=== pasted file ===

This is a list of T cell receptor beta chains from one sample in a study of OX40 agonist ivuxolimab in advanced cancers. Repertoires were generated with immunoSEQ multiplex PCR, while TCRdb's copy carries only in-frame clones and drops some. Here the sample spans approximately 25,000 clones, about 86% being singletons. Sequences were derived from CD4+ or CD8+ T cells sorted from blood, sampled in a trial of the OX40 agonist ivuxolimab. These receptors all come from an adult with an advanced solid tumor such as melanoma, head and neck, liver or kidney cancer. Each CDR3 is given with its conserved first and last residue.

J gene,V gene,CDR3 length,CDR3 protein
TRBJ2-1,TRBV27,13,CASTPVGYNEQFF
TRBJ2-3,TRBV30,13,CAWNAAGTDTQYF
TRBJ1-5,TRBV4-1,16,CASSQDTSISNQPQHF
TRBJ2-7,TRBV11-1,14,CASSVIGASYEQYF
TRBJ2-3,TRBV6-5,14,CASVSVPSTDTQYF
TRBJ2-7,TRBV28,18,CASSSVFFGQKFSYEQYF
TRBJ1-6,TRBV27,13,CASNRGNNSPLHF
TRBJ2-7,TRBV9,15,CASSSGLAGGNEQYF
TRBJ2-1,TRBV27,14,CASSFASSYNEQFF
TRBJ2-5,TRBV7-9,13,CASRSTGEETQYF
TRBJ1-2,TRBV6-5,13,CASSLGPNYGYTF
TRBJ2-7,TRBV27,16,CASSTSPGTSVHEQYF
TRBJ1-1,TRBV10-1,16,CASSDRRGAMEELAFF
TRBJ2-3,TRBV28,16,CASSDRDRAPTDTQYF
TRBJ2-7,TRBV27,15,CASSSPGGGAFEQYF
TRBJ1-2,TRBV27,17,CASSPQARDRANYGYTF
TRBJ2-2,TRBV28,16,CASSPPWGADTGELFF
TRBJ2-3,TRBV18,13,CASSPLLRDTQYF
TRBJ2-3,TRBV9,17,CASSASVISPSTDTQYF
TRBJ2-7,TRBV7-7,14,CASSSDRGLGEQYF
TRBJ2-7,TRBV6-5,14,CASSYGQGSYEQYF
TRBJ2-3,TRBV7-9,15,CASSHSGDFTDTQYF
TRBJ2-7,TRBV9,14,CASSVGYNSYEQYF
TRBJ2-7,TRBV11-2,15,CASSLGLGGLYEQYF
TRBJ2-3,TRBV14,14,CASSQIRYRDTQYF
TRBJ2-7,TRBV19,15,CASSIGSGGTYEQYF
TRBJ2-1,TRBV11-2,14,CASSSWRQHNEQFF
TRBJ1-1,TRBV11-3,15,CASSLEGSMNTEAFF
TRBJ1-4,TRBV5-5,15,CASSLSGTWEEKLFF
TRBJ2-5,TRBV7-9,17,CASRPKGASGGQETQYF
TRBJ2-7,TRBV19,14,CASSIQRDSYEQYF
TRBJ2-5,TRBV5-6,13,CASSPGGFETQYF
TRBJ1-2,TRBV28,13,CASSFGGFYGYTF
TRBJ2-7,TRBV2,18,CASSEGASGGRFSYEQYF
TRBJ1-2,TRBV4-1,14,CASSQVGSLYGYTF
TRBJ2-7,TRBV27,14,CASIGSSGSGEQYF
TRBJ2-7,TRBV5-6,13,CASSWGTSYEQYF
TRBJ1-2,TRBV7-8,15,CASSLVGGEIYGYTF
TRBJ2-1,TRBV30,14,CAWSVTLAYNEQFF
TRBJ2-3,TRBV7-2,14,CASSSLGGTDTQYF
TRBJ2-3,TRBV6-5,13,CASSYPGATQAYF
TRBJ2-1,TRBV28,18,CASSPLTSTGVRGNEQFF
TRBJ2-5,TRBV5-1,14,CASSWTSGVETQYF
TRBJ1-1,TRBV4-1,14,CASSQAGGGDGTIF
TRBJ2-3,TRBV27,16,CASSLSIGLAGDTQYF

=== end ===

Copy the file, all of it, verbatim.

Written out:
This is a list of T cell receptor beta chains from one sample in a study of OX40 agonist ivuxolimab in advanced cancers. Repertoires were generated with immunoSEQ multiplex PCR, while TCRdb's copy carries only in-frame clones and drops some. Here the sample spans approximately 25,000 clones, about 86% being singletons. Sequences were derived from CD4+ or CD8+ T cells sorted from blood, sampled in a trial of the OX40 agonist ivuxolimab. These receptors all come from an adult with an advanced solid tumor such as melanoma, head and neck, liver or kidney cancer. Each CDR3 is given with its conserved first and last residue.

J gene,V gene,CDR3 length,CDR3 protein
TRBJ2-1,TRBV27,13,CASTPVGYNEQFF
TRBJ2-3,TRBV30,13,CAWNAAGTDTQYF
TRBJ1-5,TRBV4-1,16,CASSQDTSISNQPQHF
TRBJ2-7,TRBV11-1,14,CASSVIGASYEQYF
TRBJ2-3,TRBV6-5,14,CASVSVPSTDTQYF
TRBJ2-7,TRBV28,18,CASSSVFFGQKFSYEQYF
TRBJ1-6,TRBV27,13,CASNRGNNSPLHF
TRBJ2-7,TRBV9,15,CASSSGLAGGNEQYF
TRBJ2-1,TRBV27,14,CASSFASSYNEQFF
TRBJ2-5,TRBV7-9,13,CASRSTGEETQYF
TRBJ1-2,TRBV6-5,13,CASSLGPNYGYTF
TRBJ2-7,TRBV27,16,CASSTSPGTSVHEQYF
TRBJ1-1,TRBV10-1,16,CASSDRRGAMEELAFF
TRBJ2-3,TRBV28,16,CASSDRDRAPTDTQYF
TRBJ2-7,TRBV27,15,CASSSPGGGAFEQYF
TRBJ1-2,TRBV27,17,CASSPQARDRANYGYTF
TRBJ2-2,TRBV28,16,CASSPPWGADTGELFF
TRBJ2-3,TRBV18,13,CASSPLLRDTQYF
TRBJ2-3,TRBV9,17,CASSASVISPSTDTQYF
TRBJ2-7,TRBV7-7,14,CASSSDRGLGEQYF
TRBJ2-7,TRBV6-5,14,CASSYGQGSYEQYF
TRBJ2-3,TRBV7-9,15,CASSHSGDFTDTQYF
TRBJ2-7,TRBV9,14,CASSVGYNSYEQYF
TRBJ2-7,TRBV11-2,15,CASSLGLGGLYEQYF
TRBJ2-3,TRBV14,14,CASSQIRYRDTQYF
TRBJ2-7,TRBV19,15,CASSIGSGGTYEQYF
TRBJ2-1,TRBV11-2,14,CASSSWRQHNEQFF
TRBJ1-1,TRBV11-3,15,CASSLEGSMNTEAFF
TRBJ1-4,TRBV5-5,15,CASSLSGTWEEKLFF
TRBJ2-5,TRBV7-9,17,CASRPKGASGGQETQYF
TRBJ2-7,TRBV19,14,CASSIQRDSYEQYF
TRBJ2-5,TRBV5-6,13,CASSPGGFETQYF
TRBJ1-2,TRBV28,13,CASSFGGFYGYTF
TRBJ2-7,TRBV2,18,CASSEGASGGRFSYEQYF
TRBJ1-2,TRBV4-1,14,CASSQVGSLYGYTF
TRBJ2-7,TRBV27,14,CASIGSSGSGEQYF
TRBJ2-7,TRBV5-6,13,CASSWGTSYEQYF
TRBJ1-2,TRBV7-8,15,CASSLVGGEIYGYTF
TRBJ2-1,TRBV30,14,CAWSVTLAYNEQFF
TRBJ2-3,TRBV7-2,14,CASSSLGGTDTQYF
TRBJ2-3,TRBV6-5,13,CASSYPGATQAYF
TRBJ2-1,TRBV28,18,CASSPLTSTGVRGNEQFF
TRBJ2-5,TRBV5-1,14,CASSWTSGVETQYF
TRBJ1-1,TRBV4-1,14,CASSQAGGGDGTIF
TRBJ2-3,TRBV27,16,CASSLSIGLAGDTQYF